Wednesday, 18th September 2019
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Is retail ready for machine learning?

Machine learning and automated decision-making is acknowledged as the future of retail, but manual processes still prevail.

For years, grocery managers were happy to use their experience to drive decision-making but technology is now proven to deliver the best decisions at speed. Blue Yonder asked 750 grocery retailers across the globe about decision making and customer service and half of grocery retail managers said that gut feeling still plays a major part in decisions: 50% say they still rely on manual decision-making and gut feel.
However, nearly 85% of UK directors say automation will help them to make faster decisions. By optimising key strategic areas of pricing and replenishment and automating decisions based on machine learning, retailers can combine the speed of their decisions with their KPIs (margins, volumes, mark downs). But retailers are not currently marrying the two in a responsive and transparent way.
Professor Feindt, founder of Blue Yonder says: “Retailers need to stop looking at data as an abstract object and look at is as a lever to create marginal gains through having the best price, best choice and best availability, which historically has always been impossible, until today. Where retailers once relied on making decisions manually, there has always been a limit to the number of decisions they are able to make and the level of accuracy and efficiency. Automated decision- making based on predictions can reflect both brand and trading KPI's at store level on a daily basis.”
Success looks like machine learning in 2017
The research revealed that grocery retailers believe robotics, machine learning and artificial intelligence will be some of the key game changers in the industry.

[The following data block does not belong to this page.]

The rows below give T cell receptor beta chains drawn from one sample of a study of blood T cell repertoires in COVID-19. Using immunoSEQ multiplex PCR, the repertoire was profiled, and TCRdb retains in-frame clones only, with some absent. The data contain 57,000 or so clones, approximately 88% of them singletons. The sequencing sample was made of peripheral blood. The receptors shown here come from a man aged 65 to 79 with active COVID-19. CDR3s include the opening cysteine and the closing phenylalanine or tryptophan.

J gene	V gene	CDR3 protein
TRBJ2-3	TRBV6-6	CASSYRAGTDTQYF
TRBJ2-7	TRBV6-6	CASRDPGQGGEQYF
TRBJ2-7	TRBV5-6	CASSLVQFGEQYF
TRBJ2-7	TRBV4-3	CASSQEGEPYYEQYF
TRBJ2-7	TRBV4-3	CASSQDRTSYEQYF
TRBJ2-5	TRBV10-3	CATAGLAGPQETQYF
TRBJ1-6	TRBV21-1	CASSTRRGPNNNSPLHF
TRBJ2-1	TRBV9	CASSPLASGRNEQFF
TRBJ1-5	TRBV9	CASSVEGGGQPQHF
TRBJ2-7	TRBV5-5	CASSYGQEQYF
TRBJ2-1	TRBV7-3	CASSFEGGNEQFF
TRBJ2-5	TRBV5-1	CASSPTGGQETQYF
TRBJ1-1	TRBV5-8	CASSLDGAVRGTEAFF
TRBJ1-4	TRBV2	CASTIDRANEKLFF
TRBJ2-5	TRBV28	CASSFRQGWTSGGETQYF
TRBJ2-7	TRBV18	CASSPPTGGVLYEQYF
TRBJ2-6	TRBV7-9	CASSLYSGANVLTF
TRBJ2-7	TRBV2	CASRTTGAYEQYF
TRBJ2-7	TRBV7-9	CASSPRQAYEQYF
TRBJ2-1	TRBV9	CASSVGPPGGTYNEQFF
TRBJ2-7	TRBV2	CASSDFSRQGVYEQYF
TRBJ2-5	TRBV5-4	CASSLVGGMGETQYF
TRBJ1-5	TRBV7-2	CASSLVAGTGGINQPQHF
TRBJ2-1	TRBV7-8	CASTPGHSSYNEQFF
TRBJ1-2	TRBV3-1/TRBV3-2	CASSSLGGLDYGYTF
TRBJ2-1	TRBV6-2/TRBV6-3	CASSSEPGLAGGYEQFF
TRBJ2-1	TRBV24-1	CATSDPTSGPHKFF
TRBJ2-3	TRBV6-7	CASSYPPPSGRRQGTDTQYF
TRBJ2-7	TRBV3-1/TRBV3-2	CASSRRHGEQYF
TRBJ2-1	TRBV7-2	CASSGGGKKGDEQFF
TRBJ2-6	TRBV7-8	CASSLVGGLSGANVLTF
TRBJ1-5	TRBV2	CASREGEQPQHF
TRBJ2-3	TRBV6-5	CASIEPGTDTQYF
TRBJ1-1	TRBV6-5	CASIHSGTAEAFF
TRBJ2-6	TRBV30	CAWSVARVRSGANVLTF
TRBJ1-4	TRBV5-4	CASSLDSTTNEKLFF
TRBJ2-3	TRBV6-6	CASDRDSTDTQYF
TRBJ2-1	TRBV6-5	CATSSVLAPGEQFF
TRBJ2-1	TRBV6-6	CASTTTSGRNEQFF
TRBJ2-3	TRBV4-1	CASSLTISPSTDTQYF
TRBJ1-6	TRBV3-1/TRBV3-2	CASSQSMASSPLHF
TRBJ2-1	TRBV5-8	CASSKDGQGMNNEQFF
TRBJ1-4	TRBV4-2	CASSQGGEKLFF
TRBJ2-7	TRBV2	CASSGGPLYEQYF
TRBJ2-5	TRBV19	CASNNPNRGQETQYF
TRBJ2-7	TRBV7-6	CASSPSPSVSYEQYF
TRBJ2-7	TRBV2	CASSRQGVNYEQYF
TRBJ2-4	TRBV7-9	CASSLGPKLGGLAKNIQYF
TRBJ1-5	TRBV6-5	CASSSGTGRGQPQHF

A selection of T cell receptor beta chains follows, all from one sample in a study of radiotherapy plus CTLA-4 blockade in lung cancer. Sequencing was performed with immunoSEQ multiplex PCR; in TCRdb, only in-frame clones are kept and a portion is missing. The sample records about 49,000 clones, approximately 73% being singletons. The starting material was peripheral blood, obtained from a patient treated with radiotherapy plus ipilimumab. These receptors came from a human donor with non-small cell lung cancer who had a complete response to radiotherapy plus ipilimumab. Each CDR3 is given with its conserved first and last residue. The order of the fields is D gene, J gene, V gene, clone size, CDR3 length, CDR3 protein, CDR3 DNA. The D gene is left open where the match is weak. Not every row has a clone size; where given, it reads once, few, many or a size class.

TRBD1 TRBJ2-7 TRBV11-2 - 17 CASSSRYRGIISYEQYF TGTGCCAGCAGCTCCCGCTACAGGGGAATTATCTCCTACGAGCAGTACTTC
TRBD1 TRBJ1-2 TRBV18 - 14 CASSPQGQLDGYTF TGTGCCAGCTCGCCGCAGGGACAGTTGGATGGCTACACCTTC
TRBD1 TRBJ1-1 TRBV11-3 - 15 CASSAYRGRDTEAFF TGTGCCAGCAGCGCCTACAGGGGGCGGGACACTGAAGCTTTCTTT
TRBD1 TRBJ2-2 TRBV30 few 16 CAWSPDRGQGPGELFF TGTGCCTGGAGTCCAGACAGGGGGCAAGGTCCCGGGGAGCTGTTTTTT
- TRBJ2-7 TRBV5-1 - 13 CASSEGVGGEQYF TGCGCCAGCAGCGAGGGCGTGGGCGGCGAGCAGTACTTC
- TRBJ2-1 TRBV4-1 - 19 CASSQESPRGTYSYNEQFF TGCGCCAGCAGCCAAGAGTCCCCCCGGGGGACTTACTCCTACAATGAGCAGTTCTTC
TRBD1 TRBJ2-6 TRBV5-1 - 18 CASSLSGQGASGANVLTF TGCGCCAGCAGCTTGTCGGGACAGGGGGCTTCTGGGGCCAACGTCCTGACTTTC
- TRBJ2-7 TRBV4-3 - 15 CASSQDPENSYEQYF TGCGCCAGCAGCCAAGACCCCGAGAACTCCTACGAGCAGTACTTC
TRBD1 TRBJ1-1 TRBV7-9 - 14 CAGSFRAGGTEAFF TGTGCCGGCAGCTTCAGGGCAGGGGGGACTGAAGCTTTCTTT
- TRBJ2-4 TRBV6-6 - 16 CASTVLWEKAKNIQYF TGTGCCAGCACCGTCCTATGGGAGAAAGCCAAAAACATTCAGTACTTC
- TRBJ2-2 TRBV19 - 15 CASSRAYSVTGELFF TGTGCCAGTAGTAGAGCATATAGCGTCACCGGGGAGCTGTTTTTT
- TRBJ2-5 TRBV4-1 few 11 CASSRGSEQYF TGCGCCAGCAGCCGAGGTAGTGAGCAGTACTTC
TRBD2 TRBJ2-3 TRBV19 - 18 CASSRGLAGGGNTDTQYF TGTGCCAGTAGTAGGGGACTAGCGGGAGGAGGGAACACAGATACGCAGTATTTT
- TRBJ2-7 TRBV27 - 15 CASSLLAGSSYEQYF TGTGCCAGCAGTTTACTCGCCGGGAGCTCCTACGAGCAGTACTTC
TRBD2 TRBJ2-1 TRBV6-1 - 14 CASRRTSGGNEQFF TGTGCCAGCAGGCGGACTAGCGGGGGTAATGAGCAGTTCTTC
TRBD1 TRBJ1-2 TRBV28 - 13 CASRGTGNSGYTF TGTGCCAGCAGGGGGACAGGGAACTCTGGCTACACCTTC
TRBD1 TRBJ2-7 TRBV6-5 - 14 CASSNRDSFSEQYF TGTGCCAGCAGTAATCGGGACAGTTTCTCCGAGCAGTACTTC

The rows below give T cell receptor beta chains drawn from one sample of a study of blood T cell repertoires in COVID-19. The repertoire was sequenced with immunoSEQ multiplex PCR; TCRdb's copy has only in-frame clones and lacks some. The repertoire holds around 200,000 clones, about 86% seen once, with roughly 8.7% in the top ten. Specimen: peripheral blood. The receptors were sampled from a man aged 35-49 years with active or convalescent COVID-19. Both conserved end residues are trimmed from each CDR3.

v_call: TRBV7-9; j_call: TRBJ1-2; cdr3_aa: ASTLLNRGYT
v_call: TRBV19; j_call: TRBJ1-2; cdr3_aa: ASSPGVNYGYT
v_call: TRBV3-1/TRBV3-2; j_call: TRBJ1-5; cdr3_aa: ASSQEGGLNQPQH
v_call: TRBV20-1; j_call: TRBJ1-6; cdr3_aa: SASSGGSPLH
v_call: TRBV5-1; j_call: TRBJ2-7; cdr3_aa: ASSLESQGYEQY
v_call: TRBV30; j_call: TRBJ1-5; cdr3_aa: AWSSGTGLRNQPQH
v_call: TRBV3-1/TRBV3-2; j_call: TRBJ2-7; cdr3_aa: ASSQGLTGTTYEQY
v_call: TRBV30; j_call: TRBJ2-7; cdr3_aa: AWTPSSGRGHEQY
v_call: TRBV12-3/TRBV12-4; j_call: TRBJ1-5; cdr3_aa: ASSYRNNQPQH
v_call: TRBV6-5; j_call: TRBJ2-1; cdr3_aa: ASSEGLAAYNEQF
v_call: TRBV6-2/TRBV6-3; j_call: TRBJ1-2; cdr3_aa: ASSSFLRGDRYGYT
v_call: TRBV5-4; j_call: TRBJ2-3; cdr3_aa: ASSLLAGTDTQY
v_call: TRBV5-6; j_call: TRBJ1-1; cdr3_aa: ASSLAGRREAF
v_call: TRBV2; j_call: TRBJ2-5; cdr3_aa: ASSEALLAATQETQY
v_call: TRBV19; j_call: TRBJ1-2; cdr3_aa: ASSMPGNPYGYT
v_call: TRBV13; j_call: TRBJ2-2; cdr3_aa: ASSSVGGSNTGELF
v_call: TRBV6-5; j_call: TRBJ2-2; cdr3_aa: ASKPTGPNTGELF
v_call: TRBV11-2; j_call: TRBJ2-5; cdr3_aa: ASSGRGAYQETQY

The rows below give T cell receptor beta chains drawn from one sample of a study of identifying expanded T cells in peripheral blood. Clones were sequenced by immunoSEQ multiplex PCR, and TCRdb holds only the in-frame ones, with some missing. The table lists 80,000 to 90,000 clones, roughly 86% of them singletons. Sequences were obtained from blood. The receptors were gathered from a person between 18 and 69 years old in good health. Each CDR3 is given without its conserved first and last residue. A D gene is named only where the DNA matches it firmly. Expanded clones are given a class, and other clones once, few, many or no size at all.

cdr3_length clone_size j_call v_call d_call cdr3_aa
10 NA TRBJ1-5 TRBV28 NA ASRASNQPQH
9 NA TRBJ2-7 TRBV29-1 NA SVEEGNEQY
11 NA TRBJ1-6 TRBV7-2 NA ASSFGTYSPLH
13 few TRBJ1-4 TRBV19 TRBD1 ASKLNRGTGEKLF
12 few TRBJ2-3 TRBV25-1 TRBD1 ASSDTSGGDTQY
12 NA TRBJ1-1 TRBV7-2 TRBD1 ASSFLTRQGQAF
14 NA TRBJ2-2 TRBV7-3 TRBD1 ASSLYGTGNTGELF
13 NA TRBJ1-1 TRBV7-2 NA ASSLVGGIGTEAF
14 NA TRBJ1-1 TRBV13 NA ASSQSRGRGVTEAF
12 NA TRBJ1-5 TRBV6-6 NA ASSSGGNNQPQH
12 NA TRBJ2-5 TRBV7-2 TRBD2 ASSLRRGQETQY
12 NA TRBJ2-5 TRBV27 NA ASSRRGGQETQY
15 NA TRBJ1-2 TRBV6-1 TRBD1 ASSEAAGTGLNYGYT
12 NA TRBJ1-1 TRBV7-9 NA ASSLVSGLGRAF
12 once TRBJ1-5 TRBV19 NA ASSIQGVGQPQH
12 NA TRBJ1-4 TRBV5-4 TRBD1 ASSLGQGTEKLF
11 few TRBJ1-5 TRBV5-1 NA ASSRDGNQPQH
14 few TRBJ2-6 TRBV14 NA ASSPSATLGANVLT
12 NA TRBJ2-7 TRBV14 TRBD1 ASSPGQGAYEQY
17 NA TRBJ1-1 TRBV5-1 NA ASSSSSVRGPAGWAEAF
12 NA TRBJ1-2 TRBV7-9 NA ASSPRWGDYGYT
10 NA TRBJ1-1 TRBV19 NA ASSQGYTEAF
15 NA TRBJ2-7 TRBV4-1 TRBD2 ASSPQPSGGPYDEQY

• Robotics is deemed as the technology likely to have the biggest impact on retail: 69% directors in the UK saying robotics will change the future of the industry. 31% feel robotics is changing retail already.
  • AI/machine learning: 77% of UK directors say machine learning will make an impact, with 23% saying it already is.
But even though many retailers know that automated machine learning is critical to grocery success and it being widely acknowledged as technology that will make waves, investment is still not at optimal levels:
·Only 38% of respondents have invested in automation in the last two years in the UK.
·Only 37% are planning investment in automation in the next two years.
Retail is an industry undergoing significant technological innovation and it will continue to do so as brands seek to avoid joining the likes of Woolworths and BHS. Prof. Feindt concludes: “Retailers who are still discussing machine learning and AI as tech that is coming are too late – it is here already. We are seeing the technology of tomorrow already being used today, drastically changing how retailers and consumers interact and purchase goods.”
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